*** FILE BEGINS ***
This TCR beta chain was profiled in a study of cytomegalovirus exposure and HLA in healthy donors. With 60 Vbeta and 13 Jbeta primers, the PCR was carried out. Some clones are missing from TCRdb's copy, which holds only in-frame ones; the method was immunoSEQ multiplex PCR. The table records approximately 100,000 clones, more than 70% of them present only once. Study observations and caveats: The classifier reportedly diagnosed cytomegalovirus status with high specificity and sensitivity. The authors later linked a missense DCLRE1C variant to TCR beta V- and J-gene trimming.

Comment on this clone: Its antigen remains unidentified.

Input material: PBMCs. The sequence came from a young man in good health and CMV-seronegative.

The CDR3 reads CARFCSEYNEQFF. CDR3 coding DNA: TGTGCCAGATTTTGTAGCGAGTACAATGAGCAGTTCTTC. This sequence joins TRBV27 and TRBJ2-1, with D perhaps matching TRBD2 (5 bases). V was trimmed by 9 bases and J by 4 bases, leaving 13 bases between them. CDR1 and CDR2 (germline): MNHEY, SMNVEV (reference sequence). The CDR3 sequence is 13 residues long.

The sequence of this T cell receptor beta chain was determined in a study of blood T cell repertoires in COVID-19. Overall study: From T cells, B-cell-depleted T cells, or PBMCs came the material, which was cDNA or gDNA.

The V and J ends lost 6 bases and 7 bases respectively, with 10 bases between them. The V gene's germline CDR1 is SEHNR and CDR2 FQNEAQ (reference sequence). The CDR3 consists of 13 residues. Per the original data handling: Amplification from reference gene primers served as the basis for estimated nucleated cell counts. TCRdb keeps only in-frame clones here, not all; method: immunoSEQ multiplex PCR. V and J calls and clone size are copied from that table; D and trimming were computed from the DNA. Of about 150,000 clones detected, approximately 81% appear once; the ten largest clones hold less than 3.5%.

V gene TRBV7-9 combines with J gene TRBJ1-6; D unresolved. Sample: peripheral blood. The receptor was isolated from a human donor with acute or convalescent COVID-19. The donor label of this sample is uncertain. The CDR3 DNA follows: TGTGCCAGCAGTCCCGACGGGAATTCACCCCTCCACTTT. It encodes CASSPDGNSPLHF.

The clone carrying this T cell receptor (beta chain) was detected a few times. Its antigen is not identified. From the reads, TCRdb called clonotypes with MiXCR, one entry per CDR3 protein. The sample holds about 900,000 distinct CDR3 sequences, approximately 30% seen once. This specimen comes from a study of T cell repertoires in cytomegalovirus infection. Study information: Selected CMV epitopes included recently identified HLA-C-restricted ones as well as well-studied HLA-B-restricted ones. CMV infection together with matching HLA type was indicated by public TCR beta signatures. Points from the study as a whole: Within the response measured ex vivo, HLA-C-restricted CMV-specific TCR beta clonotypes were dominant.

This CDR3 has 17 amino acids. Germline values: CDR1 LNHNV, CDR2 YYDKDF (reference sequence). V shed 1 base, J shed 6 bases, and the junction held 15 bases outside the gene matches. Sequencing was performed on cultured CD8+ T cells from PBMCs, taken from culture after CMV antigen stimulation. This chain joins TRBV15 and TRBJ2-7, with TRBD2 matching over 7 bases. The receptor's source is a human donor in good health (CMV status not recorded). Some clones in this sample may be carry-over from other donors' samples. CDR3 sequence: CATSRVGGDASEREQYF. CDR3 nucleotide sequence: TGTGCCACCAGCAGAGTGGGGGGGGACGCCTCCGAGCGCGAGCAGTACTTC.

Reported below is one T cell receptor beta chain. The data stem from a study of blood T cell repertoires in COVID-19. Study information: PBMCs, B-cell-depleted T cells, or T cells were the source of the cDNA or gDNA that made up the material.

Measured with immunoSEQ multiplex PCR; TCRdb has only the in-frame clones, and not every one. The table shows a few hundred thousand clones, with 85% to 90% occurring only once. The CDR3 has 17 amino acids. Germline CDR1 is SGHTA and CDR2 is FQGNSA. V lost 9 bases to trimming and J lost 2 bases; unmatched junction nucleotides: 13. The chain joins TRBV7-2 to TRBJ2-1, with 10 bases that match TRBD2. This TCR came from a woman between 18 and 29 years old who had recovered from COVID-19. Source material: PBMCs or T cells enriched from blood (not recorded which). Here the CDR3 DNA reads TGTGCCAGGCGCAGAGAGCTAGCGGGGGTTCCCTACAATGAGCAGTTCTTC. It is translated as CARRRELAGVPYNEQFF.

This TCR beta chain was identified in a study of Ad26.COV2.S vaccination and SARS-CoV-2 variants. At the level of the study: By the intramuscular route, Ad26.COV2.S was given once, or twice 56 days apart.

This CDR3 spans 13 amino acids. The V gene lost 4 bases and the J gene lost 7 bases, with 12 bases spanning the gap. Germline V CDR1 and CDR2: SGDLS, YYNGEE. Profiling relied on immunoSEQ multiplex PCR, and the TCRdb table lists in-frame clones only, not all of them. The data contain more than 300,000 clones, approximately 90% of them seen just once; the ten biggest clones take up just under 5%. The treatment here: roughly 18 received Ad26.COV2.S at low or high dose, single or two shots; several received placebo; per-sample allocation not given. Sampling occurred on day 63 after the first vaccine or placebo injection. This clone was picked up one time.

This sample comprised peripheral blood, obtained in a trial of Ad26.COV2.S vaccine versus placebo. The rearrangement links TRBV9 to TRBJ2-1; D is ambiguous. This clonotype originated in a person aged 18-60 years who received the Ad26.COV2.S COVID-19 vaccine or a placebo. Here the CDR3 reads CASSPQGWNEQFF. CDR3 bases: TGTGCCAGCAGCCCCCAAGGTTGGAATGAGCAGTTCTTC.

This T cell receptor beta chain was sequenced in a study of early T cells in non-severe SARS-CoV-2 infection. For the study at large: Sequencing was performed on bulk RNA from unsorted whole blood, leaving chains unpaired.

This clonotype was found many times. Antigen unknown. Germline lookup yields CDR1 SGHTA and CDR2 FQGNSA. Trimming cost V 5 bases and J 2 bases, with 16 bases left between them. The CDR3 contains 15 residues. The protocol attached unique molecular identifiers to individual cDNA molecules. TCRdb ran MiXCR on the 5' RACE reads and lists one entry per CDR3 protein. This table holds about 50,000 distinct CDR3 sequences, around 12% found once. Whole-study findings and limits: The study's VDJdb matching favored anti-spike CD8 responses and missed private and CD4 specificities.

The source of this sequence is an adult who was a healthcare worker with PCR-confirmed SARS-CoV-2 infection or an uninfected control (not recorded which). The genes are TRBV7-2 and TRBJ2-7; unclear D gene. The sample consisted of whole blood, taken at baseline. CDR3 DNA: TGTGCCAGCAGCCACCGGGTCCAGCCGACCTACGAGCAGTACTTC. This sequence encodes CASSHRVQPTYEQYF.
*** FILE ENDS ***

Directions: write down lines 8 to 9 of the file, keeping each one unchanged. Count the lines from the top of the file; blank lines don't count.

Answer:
The clone carrying this T cell receptor (beta chain) was detected a few times. Its antigen is not identified. From the reads, TCRdb called clonotypes with MiXCR, one entry per CDR3 protein. The sample holds about 900,000 distinct CDR3 sequences, approximately 30% seen once. This specimen comes from a study of T cell repertoires in cytomegalovirus infection. Study information: Selected CMV epitopes included recently identified HLA-C-restricted ones as well as well-studied HLA-B-restricted ones. CMV infection together with matching HLA type was indicated by public TCR beta signatures. Points from the study as a whole: Within the response measured ex vivo, HLA-C-restricted CMV-specific TCR beta clonotypes were dominant.

This CDR3 has 17 amino acids. Germline values: CDR1 LNHNV, CDR2 YYDKDF (reference sequence). V shed 1 base, J shed 6 bases, and the junction held 15 bases outside the gene matches. Sequencing was performed on cultured CD8+ T cells from PBMCs, taken from culture after CMV antigen stimulation. This chain joins TRBV15 and TRBJ2-7, with TRBD2 matching over 7 bases. The receptor's source is a human donor in good health (CMV status not recorded). Some clones in this sample may be carry-over from other donors' samples. CDR3 sequence: CATSRVGGDASEREQYF. CDR3 nucleotide sequence: TGTGCCACCAGCAGAGTGGGGGGGGACGCCTCCGAGCGCGAGCAGTACTTC.